By Susan Brinkmann, OCDS
While delivering the keynote address at the annual fundraising dinner for one of the world’s most radical homosexual activist organizations this weekend, President Barack Obama made sweeping promises to the homosexual community, including his intent to sign hate crimes legislation, to repeal the Don’t Ask, Don’t Tell military policy and the Defense of Marriage Act. He also pledged his continued support for embattled homosexual nominees Kevin Jennings and Chai Feldblum.
While speaking to a crowd of almost 3,000 homosexual activists at the annual Human Rights Campaign fund raising dinner on Saturday evening, President Obama boldly proclaimed homosexuality-based relationships to be “just as real and admirable” as normal relationships between a man and a woman.
“For nearly 30 years, you’ve advocated for those without a voice,” the president said during his address. “Despite the progress we’ve made, there are still laws to change and hearts to open.”
His promise to end the “Don’t Ask Don’t Tell policy, which prevents homosexuals from serving in the military, was greeted with a standing ovation from the crowd.
“We should not be punishing patriotic Americans who have stepped forward to serve the country,” Obama said. “We should be celebrating their willingness to step forward and show such courage … especially when we are fighting two wars.”
The president also backed the rights of same-sex couples, saying they deserved to have the “same rights and responsibilities afforded to any married couple in this country,” and said he is urging Congress to repeal the Defense of Marriage Act and to pass the Domestic Partners Benefit and Obligations Act.
He also mentioned protection against hate crimes, noting the controversial legislation which has little public support, that passed in the House this week. “I can announce that after more than a decade, this bill is set to pass and I will sign it into law,” he promised.
The president then went on to address the criticism being leveled against him by gay activists who believe he has not delivered on his many promises.
“I appreciate that many of you don’t believe progress has come fast enough,” Obama said. “Do not doubt the direction we are heading and the destination we will reach.”
During his speech, the president also took the opportunity to defend two of his most embattled nominees, gay activists Kevin Jennnings, the gay activist who is now the nation’s “Safe School Czar” and Chair Feldblum, nominated to the Equal Employment Opportunity Commission.
Jennings, who founded the Gay, Lesbian and Straight Education Network (GLSEN), which promotes homosexuality in schools, has been under fire for once telling a 15 year old student who admitted to having sex with an older man to “wear a condom.”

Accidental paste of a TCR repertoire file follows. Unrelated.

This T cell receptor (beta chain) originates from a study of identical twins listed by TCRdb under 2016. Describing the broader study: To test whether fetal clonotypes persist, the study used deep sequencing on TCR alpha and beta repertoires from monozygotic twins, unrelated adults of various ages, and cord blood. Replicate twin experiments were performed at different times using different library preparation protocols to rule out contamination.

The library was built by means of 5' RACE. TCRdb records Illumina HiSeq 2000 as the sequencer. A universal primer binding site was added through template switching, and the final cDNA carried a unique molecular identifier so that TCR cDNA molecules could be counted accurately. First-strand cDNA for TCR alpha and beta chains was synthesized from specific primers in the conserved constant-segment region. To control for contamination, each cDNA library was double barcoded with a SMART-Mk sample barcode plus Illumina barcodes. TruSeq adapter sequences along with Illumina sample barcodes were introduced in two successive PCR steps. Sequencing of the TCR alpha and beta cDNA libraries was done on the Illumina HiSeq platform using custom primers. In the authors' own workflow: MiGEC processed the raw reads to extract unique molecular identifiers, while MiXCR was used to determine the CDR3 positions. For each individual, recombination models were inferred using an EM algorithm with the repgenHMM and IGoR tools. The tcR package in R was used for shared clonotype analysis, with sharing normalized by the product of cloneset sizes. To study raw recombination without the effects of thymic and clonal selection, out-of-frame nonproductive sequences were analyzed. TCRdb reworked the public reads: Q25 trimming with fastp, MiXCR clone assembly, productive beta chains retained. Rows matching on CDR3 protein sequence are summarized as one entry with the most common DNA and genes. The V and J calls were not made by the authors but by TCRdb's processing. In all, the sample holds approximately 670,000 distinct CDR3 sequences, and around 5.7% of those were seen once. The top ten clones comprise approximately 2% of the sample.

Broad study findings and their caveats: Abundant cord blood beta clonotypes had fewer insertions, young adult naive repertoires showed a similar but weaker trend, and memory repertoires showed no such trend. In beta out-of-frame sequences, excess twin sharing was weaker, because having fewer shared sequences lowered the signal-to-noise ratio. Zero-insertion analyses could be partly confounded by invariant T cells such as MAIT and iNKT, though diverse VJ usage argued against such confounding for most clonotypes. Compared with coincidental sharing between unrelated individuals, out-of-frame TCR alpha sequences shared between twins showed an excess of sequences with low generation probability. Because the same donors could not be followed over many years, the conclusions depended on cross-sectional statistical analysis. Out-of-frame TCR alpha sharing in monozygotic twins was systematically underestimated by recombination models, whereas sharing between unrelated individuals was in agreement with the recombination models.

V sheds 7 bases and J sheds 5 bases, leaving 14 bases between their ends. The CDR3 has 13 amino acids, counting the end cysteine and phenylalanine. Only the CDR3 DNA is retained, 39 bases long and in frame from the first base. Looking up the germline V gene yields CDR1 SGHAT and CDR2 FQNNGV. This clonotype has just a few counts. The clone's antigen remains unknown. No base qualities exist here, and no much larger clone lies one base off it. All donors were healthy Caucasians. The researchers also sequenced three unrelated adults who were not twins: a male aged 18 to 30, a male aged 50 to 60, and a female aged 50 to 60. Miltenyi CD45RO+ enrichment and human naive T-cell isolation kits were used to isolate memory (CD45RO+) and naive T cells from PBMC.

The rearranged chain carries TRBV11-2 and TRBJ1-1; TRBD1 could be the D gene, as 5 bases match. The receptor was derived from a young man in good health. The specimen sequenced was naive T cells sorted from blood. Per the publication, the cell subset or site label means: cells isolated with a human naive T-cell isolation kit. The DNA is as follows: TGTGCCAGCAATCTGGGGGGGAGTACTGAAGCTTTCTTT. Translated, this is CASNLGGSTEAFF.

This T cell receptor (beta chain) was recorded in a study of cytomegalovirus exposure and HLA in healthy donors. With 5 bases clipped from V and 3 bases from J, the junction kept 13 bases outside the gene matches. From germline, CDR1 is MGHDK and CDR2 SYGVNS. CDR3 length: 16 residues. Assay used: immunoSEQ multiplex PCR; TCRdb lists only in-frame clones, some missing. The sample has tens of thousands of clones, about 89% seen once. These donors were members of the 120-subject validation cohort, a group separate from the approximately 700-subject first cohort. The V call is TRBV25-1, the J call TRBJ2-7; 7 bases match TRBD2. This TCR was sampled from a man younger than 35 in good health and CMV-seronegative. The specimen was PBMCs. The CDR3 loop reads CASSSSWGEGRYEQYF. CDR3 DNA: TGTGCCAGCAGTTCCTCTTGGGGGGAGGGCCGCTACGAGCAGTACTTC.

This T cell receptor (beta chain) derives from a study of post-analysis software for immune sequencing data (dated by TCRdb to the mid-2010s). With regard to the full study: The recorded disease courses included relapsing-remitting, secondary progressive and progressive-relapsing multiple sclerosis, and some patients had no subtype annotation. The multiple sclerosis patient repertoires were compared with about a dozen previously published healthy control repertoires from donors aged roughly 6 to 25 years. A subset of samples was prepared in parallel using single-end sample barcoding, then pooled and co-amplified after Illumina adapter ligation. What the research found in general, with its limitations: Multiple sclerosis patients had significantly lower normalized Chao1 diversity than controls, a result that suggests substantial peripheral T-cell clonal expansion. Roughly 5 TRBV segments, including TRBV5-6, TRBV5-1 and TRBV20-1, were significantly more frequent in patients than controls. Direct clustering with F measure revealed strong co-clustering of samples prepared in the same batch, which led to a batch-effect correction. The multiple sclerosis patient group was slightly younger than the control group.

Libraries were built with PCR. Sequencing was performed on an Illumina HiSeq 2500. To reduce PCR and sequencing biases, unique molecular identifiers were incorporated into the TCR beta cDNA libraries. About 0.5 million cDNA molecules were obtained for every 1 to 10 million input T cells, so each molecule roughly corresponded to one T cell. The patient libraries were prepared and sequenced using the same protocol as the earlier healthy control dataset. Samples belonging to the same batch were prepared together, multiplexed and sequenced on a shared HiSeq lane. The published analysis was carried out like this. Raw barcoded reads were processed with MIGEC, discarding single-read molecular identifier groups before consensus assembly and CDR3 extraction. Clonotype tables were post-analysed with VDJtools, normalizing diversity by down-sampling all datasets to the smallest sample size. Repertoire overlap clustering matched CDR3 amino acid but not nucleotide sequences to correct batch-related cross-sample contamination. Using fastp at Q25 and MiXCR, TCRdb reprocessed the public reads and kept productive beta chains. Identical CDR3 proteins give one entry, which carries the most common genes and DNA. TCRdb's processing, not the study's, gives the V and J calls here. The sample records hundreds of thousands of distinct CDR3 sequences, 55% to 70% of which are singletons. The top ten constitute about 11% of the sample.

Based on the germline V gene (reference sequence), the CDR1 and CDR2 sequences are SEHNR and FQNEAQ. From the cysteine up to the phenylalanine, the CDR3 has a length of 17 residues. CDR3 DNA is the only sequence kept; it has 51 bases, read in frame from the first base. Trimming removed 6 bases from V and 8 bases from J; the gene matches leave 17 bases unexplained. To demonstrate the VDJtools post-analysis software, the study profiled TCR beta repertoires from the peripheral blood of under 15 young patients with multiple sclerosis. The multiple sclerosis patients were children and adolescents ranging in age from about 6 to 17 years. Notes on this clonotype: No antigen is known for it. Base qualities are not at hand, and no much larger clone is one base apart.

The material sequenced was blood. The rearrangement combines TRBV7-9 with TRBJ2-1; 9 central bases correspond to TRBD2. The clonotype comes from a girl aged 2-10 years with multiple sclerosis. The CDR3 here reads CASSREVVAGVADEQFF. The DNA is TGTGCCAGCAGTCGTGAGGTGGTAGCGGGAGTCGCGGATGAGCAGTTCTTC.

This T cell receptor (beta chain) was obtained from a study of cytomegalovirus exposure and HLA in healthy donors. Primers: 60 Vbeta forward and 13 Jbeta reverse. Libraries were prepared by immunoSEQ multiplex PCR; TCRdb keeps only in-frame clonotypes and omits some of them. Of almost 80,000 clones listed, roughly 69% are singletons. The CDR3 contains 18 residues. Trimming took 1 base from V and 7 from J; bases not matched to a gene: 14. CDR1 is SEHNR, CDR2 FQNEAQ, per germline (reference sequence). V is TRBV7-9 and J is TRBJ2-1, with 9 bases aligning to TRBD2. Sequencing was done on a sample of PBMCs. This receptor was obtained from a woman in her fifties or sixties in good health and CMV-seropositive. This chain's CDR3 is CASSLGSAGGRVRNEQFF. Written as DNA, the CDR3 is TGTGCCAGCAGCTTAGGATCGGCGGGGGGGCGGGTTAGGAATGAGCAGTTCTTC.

Chai Feldblum is a radical Georgetown Law School professor who teaches gay studies and thinks freedom of religion should be subordinate to sexual equality. She is the primary author of the pro-gay/transsexual bill known as the Employment Non-Discrimination Act (ENDA), which is being pushed again in Congress.
“Nobody in America should be fired because they’re gay, despite doing a great job and meeting their responsibilities,” the president said during his speech. “It’s not fair, it’s not right, we’re going to put a stop to it. And it’s for this reason if any of my nominees are attacked not for what they believe but for who they are, I will not waver in my support because I will not waver in my commitment to ending discrimination in all its forms.”
While the president’s speech was regarded warmly by the gay community, it did not appease their hunger for real change.
The Huffington Post reports that Richard Socarides, who advised Clinton’s administration on gay and lesbian policy, said Obama delivered “a strong speech in tone, although only vaguely reassuring in content.”
“The president and Nobel winner came and paid his respects, but tomorrow many will ask: What’s his plan, what’s his timetable?”
Pioneer activist Cleve Jones, creator of the AIDS Memorial Quilt, said Obama delivered a brilliant speech, but added “it lacked the answer to our most pressing question, which is when.”
“He repeated his promises that he’s made to us before, but he did not indicate when he would accomplish these goals and we’ve been waiting for a while now,” Jones said.
The only thing standing in the way of the President’s gay agenda seems to be the American public. A recent national poll found that almost half of all Americans think homosexual relations are immoral and more than half do not believe same-sex couples should be allowed to marry.
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